This reminds me of something the lawyer Mom and I saw last week about settling my other grandmother's estate said. People think they know their relatives but when you publish notices and sit out the required waiting periods before closing everything out, all sorts of things pop up that were kept well covered while the person was alive. One person supposedly had 10 heirs. It turned out to be over 50. In another of her cases the decedent was known to have had "a couple of fender benders." That "couple" became 22 before the estate was settled.

I now officially acknowledge that genealogy can actually be pretty interesting and I apologize for dissing its fans.

Monday, June 8, 2009

Whither Clown Monkeys?

It occurred to me the other day that I've not been spammed by the ClownMonkey t-shirt people for a while. No, not so much as being informed of the most recent $100 funny t-shirt slogan (which would have been won by someone else, natch). So I typed in their URL and.....nothing comes up. Good old Tim still owns the domain, it just isn't hosted anywhere anymore. message boards, no people stumbling over themselves to "audition" for customer service positions. I wonder wot happened???

I'd had the suspicion that the posts they put on every Craigslist site in the country where some sort of experiment, either for school or some marketing project (thesis, anyone?) about what fools people were willing to make of themselves for a chance at a job. At one point, in response to my CMC posts, someone commented that he was "high school friend" of the guy running the show and he was an upright businessman and what the hell was my problem if I had nothing better to do than run him down. LOL Hey I'm just outlining my experience to save someone else the bother of entertaining hope for something that has zero chance of working out. Perhaps this commenter missed the posts of others who said their experiences were essentially the same as mine. Guess he missed those posts made by others on complaint sites about their impressions. Nyo well.

The ClownMonkey Myspace page is still up, however. I scrolled through the comments there and it appears that toward the end of January, Myspace "friends" were asking whether this outfit ever hired anyone. Well, I guess it wasn't just me...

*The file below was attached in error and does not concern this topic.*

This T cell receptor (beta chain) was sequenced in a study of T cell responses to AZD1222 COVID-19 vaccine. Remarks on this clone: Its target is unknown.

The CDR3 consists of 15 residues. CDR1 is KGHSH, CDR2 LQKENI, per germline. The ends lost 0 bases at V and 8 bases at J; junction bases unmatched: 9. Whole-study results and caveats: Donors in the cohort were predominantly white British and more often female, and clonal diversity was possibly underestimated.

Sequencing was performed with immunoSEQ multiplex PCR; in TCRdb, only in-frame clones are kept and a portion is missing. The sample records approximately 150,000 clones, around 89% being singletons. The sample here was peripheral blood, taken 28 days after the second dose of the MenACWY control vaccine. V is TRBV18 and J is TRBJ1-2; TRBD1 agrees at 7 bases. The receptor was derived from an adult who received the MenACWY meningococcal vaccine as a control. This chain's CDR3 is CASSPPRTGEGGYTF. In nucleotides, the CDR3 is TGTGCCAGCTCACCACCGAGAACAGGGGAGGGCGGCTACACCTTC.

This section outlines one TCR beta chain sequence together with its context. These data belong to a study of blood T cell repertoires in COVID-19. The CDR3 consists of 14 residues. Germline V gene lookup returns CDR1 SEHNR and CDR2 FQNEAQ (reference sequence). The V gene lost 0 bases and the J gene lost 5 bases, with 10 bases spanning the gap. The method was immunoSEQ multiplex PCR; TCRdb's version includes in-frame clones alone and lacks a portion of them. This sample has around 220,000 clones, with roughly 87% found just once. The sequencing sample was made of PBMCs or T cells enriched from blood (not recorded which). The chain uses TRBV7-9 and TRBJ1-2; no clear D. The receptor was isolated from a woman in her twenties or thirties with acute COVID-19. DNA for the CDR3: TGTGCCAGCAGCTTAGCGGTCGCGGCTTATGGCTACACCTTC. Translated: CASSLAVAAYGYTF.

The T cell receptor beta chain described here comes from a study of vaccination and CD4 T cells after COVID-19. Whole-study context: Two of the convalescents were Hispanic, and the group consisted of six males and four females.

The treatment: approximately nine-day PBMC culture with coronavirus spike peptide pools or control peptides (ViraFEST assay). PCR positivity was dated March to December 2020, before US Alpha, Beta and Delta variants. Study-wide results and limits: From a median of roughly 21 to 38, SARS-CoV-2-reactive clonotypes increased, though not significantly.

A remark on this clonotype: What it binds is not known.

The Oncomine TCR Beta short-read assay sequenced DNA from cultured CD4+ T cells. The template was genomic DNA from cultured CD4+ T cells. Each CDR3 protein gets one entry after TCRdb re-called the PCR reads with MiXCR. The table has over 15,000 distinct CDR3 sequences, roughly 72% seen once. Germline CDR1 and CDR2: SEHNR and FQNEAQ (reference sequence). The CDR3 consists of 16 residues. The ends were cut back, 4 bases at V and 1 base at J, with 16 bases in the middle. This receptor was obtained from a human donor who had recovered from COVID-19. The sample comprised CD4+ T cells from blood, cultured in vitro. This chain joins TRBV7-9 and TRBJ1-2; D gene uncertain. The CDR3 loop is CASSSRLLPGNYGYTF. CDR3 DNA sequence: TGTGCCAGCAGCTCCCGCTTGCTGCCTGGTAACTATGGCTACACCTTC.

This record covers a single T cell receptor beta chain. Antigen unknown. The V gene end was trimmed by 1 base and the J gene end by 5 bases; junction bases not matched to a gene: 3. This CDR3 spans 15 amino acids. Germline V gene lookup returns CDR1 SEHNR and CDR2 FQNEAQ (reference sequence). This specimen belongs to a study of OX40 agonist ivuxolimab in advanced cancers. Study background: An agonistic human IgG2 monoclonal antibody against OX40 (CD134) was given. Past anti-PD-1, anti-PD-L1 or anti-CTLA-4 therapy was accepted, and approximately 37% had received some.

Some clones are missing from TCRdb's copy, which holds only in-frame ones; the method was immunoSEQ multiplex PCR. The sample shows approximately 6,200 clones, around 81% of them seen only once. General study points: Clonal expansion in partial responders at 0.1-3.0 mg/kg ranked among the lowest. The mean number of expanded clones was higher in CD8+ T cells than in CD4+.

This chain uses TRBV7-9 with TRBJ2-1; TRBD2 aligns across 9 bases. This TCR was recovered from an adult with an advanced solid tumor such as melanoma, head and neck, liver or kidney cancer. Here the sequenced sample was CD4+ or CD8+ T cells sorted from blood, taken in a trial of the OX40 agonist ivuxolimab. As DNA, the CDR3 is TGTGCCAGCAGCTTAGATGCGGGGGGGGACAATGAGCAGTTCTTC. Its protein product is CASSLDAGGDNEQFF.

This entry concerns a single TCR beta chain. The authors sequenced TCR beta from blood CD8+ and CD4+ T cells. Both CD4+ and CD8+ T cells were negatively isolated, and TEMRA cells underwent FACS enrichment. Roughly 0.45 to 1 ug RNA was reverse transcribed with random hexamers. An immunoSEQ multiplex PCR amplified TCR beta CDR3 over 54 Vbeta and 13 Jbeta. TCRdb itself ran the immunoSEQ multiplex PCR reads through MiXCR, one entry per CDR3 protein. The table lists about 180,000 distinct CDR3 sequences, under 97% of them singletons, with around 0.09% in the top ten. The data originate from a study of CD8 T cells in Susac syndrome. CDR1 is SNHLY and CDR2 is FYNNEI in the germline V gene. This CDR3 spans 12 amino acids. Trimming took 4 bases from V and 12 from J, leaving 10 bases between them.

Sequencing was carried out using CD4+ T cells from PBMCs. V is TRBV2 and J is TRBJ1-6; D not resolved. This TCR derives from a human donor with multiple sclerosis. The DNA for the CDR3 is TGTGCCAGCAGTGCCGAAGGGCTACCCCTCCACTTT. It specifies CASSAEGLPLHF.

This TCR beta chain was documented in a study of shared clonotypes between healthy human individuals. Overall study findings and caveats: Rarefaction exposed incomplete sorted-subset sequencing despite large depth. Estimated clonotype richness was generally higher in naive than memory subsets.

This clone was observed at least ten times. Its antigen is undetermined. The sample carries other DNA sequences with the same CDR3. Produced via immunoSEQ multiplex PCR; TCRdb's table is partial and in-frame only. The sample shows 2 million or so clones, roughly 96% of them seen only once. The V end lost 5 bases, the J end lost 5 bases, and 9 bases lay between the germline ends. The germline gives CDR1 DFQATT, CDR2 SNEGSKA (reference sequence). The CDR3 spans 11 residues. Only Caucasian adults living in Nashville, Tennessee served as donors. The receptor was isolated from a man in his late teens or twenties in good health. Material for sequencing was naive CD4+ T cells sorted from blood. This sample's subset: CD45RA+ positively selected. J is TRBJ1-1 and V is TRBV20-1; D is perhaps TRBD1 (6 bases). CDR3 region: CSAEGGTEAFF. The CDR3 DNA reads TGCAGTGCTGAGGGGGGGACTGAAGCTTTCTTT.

Hope springs Eternal...

...either that, or it died this morning at 10:29.

Last week, I found something of a rarity: a job on Craiglist that sounded just like me, offered a decent wage, was in the heart of one of my very favorite places (downtown PDX) and would draw on my education, subject interests and inherent abilities in what sounded like an exciting place. They even referred to their site and gave a valid (not craigslist anonymyzed) email address to contact. I got busy googling them and customizing my cover letter. This was the most excited I'd been in a while to apply for a non-library job.

The speed with which I received a rejection letter was simply stunning. Interesting, my experience and skills do not apparently match their needs. Hmmmmm. If this is true, they did a really lousy job of articulating those needs. Per their site, they wanted:

• College degree and minimum of 2 years work experience
Yeah, I'm all wrong here. I have 2 degrees and 30 years work experience.

• Excellent written and verbal communication skills (in person and on phone)
I guess all those reference interviews and tech support questions I've answered don't quite count.

• Proficient in Microsoft Office (Word, Excel, Access, Publisher)
I'm fully proficient with Office; I just prefer not to use any Microsuck products if I can help it.

• Interest in and familiarity with contemporary literature, arts, pop culture, current events
Okay, I can see where my multiple years of experience doing reference and collection development in the fields of computers, journalism, languages and literature sort of ruled me out. What the hell do I know about any of these? No doubt the nail in the coffin was my BA in English and the stuff I've published, edited, designed and helped others publish.

• Meticulous organization and record keeping abilities
A librarian?! Organized? Never!

• High level of professionalism, discretion and sense of responsibility
• Self-directed, fast learner with capacity for problem-solving and follow through
A person who has started entrepreneurial ventures more than once is obviously some sort of slagabout, as is one who left their family for a year to get that pesky MLS. Slacker!

• Well-versed in online and traditional research methods
• Technologically savvy and comfortable with websites & e-newsletters
Again, if a graduate of the tech support trenches who has answered thousands of questions via the Internet and various subscription databases, was part of Stanislaus County's first wave of staff to be trained in virtual reference and then in turn trained other librarians to do same, designed several sites and basically hand coded a successful poetry e-zine who is currently studying CSS for the sole purpose of improving their and others' sites doesn't count as tech savvy, again -- what does? Hey guys: UNIX command line much?